Olympics work will power the generator hire industry

What made London’s bid for the Olympic Games so strong was the legacy it will leave behind. Not only will the area see a massive boost in terms of the regeneration work and infrastructure, but work on the project to build the Olympic site will also create a local base of skilled workers.

The area around the site has suffered from under-investment for many years. The Olympics will turn things around for the people who live nearby, and we can hope to see building work going on after the games have finished. I think generator hire firms will make a significant contribution to the project, and will in turn benefit from the revitalisation of the region.

When it comes to winning work to help build for the Games, the project is going to be so big that I can see everybody in the area getting a piece of the pie. Now that the Olympic Delivery Authority has selected the CLM Consortium as preferred bidder, the main contractors will be discussing how to divide the work up.

The general feeling in the plant hire business is that everyone is expecting a significant increase in work. Companies have now set up a special division for promoting themselves to the organisers of the Games, and are creating new roles for business development managers to look after the Olympics as a special account.

It’s going to be an ideal opportunity to provide generators. In order to construct a project on the scale of the Olympics, there will be a lot of tower cranes, and unless there’s a mains cable onsite, a lot of power will be required. To get some idea of the scale of the project – the Paradise Street project in Liverpool has at least 20 tower cranes, and this project is going to be much, much bigger.

On top of the work to build infrastructure for the Olympic project, the event itself will provide a great opportunity for generator hire companies. The site will host a massive temporary event, with a lot of power needed for running the Games; from marquees to media centres.

As I said before, I’m confident there will be enough work for everyone to get some. Having said that, the work that plant hire companies have already done for the main contractors, perhaps through preferred supplier relationships, could lead to a natural progression when it comes to winning work for the Olympics. That’s not to say there won’t be an element of tendering for new contracts though. We’re still looking a few years into the future and we know a lot can develop between companies in that time.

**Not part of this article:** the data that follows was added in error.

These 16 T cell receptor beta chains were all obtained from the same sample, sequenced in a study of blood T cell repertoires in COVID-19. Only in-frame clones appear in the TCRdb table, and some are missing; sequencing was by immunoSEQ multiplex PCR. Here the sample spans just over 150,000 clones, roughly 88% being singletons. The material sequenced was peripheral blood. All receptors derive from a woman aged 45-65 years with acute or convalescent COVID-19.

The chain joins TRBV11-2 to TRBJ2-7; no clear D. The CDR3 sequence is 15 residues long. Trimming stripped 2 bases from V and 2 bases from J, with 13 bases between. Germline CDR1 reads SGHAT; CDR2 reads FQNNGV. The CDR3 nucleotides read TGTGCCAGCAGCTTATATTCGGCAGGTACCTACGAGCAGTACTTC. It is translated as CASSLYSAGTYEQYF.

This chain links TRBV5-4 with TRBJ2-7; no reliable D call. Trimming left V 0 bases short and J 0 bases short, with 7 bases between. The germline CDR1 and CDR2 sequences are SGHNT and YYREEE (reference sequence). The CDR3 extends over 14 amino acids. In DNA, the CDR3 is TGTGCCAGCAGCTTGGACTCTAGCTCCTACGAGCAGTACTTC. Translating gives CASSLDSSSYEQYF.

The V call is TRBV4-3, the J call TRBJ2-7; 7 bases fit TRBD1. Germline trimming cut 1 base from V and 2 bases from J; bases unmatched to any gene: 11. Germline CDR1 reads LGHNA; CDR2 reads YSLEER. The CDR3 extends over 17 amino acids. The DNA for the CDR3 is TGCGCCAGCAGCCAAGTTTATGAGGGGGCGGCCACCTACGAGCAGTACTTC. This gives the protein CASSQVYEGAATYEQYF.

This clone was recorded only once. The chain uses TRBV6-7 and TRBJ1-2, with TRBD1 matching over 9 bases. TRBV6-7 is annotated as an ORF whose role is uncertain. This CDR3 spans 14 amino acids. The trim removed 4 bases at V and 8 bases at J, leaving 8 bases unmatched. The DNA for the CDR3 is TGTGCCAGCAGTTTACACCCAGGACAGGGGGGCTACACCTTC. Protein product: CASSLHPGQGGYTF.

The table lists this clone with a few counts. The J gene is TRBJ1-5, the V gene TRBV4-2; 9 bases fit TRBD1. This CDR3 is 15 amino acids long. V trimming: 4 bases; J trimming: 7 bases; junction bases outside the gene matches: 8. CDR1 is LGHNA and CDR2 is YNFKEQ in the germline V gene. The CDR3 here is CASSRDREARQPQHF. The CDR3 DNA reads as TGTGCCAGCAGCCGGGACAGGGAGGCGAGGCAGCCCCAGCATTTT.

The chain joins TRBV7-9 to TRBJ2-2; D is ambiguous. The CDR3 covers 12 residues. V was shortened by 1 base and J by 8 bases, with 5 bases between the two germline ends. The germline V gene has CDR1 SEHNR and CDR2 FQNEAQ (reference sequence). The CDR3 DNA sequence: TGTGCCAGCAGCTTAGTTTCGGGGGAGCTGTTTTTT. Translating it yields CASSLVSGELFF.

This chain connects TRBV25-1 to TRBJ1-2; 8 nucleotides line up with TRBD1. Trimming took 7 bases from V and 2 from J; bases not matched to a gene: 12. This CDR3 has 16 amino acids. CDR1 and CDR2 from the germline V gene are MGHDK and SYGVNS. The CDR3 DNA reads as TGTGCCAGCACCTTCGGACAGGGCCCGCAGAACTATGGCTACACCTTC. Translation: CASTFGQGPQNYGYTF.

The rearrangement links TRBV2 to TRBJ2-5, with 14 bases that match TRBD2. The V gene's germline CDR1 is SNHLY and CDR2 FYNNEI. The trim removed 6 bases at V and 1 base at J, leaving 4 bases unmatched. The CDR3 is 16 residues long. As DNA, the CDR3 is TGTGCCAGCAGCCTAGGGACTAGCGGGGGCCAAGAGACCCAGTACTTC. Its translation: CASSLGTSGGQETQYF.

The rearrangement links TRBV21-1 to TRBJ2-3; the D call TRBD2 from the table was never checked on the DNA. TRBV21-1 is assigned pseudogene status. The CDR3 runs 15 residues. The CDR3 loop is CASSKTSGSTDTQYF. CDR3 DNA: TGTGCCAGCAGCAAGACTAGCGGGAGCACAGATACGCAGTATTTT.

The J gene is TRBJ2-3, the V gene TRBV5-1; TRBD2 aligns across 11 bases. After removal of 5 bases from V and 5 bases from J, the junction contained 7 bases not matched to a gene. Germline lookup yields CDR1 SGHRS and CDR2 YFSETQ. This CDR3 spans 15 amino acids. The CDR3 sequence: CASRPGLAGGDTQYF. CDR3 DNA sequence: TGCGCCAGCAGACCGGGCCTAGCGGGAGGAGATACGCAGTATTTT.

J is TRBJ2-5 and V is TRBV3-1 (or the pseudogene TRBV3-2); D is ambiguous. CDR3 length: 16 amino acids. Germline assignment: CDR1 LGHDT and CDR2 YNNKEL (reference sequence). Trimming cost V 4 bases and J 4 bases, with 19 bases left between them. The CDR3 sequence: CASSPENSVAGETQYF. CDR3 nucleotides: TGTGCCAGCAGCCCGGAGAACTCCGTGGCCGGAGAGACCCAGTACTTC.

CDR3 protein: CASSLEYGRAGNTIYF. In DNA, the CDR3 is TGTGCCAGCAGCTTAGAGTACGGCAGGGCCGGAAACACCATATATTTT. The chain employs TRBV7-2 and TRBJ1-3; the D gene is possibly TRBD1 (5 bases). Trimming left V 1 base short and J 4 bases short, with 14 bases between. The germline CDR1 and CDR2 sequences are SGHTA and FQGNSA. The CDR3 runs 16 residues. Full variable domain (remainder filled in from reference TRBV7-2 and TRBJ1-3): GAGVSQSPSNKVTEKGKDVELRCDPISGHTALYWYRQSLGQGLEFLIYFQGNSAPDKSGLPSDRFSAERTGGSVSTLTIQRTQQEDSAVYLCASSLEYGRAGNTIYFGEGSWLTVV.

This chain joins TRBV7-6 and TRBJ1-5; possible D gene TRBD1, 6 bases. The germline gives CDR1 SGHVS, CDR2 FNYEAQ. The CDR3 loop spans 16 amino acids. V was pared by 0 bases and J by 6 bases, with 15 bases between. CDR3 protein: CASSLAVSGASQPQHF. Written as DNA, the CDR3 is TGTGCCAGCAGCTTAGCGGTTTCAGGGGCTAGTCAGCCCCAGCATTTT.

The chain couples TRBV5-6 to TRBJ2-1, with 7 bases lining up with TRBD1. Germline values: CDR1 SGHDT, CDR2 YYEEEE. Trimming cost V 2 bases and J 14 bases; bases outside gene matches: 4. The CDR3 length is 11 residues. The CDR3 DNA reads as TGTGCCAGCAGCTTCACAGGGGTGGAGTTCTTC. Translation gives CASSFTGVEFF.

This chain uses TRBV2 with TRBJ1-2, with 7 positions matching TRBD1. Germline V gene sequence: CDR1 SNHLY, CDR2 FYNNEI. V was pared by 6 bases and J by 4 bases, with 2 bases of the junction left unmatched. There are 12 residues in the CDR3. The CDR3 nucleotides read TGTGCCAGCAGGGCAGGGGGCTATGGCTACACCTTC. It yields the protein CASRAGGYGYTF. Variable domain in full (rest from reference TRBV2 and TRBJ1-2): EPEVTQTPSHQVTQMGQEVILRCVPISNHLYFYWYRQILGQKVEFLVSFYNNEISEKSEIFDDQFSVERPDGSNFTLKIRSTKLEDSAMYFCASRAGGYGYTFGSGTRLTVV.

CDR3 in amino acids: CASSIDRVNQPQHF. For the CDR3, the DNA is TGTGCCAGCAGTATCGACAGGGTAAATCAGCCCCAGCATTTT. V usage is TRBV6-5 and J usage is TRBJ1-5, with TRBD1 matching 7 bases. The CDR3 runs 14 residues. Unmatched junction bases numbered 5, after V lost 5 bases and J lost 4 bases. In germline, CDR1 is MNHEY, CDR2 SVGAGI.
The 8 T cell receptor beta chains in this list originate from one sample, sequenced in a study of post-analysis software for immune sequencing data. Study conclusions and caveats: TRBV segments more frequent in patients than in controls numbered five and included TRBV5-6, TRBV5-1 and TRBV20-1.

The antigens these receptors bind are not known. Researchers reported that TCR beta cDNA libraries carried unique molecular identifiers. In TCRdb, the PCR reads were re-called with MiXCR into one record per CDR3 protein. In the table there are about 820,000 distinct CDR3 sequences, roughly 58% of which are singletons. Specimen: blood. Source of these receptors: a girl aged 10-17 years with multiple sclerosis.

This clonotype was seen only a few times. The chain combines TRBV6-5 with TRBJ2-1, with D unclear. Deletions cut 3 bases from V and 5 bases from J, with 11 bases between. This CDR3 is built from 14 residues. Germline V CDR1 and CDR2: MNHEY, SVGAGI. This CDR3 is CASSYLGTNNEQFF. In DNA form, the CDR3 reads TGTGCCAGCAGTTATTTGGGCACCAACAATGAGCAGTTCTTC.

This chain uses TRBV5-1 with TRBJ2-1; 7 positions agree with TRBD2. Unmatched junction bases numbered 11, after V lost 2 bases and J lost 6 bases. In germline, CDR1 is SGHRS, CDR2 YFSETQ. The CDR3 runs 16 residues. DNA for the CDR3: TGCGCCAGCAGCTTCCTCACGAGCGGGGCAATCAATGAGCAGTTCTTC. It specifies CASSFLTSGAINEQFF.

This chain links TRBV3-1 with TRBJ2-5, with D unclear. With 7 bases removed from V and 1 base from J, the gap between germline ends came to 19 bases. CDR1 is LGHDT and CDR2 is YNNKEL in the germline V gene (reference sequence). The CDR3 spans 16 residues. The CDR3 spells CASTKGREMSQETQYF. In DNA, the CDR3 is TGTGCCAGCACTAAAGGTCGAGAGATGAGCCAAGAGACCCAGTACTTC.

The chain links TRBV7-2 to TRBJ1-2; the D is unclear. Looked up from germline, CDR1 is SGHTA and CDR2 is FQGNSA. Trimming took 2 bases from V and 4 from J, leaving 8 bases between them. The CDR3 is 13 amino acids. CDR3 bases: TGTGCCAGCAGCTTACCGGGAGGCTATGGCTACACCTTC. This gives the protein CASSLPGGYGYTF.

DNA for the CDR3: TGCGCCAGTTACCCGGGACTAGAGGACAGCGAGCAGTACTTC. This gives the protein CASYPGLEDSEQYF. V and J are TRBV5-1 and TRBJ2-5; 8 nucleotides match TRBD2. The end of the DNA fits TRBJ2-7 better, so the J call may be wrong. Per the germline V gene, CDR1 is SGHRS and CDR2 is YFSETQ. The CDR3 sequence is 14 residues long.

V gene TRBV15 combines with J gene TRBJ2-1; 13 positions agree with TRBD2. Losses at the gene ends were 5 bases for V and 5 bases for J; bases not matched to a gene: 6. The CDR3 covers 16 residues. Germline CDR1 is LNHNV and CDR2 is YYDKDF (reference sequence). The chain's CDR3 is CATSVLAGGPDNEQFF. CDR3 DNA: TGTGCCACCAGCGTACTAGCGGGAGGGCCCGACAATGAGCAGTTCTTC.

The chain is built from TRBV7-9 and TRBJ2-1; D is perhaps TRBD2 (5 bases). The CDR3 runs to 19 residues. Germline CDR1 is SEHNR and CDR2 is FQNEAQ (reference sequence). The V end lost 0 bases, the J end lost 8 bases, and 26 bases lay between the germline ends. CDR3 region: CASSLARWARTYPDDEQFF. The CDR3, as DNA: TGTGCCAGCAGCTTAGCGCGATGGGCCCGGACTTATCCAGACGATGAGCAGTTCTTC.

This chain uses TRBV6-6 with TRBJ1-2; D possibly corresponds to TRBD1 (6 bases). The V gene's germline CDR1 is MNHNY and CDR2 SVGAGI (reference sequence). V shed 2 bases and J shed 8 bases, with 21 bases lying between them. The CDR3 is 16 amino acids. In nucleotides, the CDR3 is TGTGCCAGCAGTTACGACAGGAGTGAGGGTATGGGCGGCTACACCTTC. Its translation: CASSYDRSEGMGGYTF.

Winning business will be basic sales work really. As with any other job, companies will have to make presentations to them and show what they can do. Plant hire firms will have to talk about how they can work alongside contractors to make this huge project a success.

But let’s not forget, people are the most important part of our business. The extra work for our industry will create opportunities for maintenance, delivery and servicing the kit.

London is a notoriously difficult place to recruit people, and the availability of labour is scarce. Even when you have recruited new staff, there can be a problem with staff retention, as ours can be the kind of industry where people will move quickly between firms if they think a job isn’t working out.

Then there’s the problem of where to recruit from. Overall there seems to be a shortage of skilled trades in construction. Recruiting people from overseas has been pretty well documented in the construction industry, but it hasn’t been as prominent on the plant hire side. For the service-based roles, we tend to recruit people with experience of generators or of electrical and mechanical experience. If the industry did look to recruit overseas workers, it could be a question of getting staff with the right qualifications and making sure there are no language barriers when communicating onsite to keep the highest standards of health and safety.

Training is going to be a key part of carrying out the extra work generated by the Olympics, and will help to create a skills base of people. Companies already invest in their own staff through apprenticeships and courses organised by the Construction Industry Training Board. The people who manufacture the generators even provide training. But if Olympics are to be delivered on time, the government will have to look closely at investing heavily to train up the local workforce over the next few years.

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